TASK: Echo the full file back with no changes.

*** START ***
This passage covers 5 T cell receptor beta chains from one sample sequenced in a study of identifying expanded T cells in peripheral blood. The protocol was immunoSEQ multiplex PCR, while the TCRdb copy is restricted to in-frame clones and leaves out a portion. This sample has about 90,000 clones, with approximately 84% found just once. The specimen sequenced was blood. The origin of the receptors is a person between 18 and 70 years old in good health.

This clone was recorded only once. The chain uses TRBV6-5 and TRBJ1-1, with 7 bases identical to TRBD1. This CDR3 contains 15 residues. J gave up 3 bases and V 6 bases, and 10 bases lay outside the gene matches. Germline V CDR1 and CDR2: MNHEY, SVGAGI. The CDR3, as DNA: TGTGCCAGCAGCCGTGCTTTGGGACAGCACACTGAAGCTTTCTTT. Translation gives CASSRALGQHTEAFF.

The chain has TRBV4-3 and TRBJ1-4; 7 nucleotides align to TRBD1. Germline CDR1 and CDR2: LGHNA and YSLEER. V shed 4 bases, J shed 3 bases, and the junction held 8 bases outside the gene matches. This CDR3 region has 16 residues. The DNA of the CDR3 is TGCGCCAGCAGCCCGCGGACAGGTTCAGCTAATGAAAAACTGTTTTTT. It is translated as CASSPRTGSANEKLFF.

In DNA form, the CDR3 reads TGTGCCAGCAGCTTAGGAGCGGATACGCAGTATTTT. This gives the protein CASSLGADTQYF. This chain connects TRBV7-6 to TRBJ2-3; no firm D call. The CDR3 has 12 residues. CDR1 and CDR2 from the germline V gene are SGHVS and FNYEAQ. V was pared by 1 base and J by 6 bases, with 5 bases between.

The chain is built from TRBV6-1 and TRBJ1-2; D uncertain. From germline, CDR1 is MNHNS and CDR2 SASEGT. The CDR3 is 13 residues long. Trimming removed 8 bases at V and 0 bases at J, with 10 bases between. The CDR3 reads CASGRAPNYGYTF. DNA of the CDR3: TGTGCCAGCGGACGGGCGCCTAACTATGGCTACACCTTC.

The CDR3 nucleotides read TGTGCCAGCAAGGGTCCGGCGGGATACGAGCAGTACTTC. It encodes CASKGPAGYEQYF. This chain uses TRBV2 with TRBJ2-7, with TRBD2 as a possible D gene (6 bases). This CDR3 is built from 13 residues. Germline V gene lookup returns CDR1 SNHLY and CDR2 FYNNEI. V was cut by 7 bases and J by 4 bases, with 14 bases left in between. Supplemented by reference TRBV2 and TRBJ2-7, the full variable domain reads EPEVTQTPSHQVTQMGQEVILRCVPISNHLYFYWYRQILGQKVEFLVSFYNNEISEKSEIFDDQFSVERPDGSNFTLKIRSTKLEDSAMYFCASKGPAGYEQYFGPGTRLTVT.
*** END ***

This passage covers 5 T cell receptor beta chains from one sample sequenced in a study of identifying expanded T cells in peripheral blood. The protocol was immunoSEQ multiplex PCR, while the TCRdb copy is restricted to in-frame clones and leaves out a portion. This sample has about 90,000 clones, with approximately 84% found just once. The specimen sequenced was blood. The origin of the receptors is a person between 18 and 70 years old in good health.

This clone was recorded only once. The chain uses TRBV6-5 and TRBJ1-1, with 7 bases identical to TRBD1. This CDR3 contains 15 residues. J gave up 3 bases and V 6 bases, and 10 bases lay outside the gene matches. Germline V CDR1 and CDR2: MNHEY, SVGAGI. The CDR3, as DNA: TGTGCCAGCAGCCGTGCTTTGGGACAGCACACTGAAGCTTTCTTT. Translation gives CASSRALGQHTEAFF.

The chain has TRBV4-3 and TRBJ1-4; 7 nucleotides align to TRBD1. Germline CDR1 and CDR2: LGHNA and YSLEER. V shed 4 bases, J shed 3 bases, and the junction held 8 bases outside the gene matches. This CDR3 region has 16 residues. The DNA of the CDR3 is TGCGCCAGCAGCCCGCGGACAGGTTCAGCTAATGAAAAACTGTTTTTT. It is translated as CASSPRTGSANEKLFF.

In DNA form, the CDR3 reads TGTGCCAGCAGCTTAGGAGCGGATACGCAGTATTTT. This gives the protein CASSLGADTQYF. This chain connects TRBV7-6 to TRBJ2-3; no firm D call. The CDR3 has 12 residues. CDR1 and CDR2 from the germline V gene are SGHVS and FNYEAQ. V was pared by 1 base and J by 6 bases, with 5 bases between.

The chain is built from TRBV6-1 and TRBJ1-2; D uncertain. From germline, CDR1 is MNHNS and CDR2 SASEGT. The CDR3 is 13 residues long. Trimming removed 8 bases at V and 0 bases at J, with 10 bases between. The CDR3 reads CASGRAPNYGYTF. DNA of the CDR3: TGTGCCAGCGGACGGGCGCCTAACTATGGCTACACCTTC.

The CDR3 nucleotides read TGTGCCAGCAAGGGTCCGGCGGGATACGAGCAGTACTTC. It encodes CASKGPAGYEQYF. This chain uses TRBV2 with TRBJ2-7, with TRBD2 as a possible D gene (6 bases). This CDR3 is built from 13 residues. Germline V gene lookup returns CDR1 SNHLY and CDR2 FYNNEI. V was cut by 7 bases and J by 4 bases, with 14 bases left in between. Supplemented by reference TRBV2 and TRBJ2-7, the full variable domain reads EPEVTQTPSHQVTQMGQEVILRCVPISNHLYFYWYRQILGQKVEFLVSFYNNEISEKSEIFDDQFSVERPDGSNFTLKIRSTKLEDSAMYFCASKGPAGYEQYFGPGTRLTVT.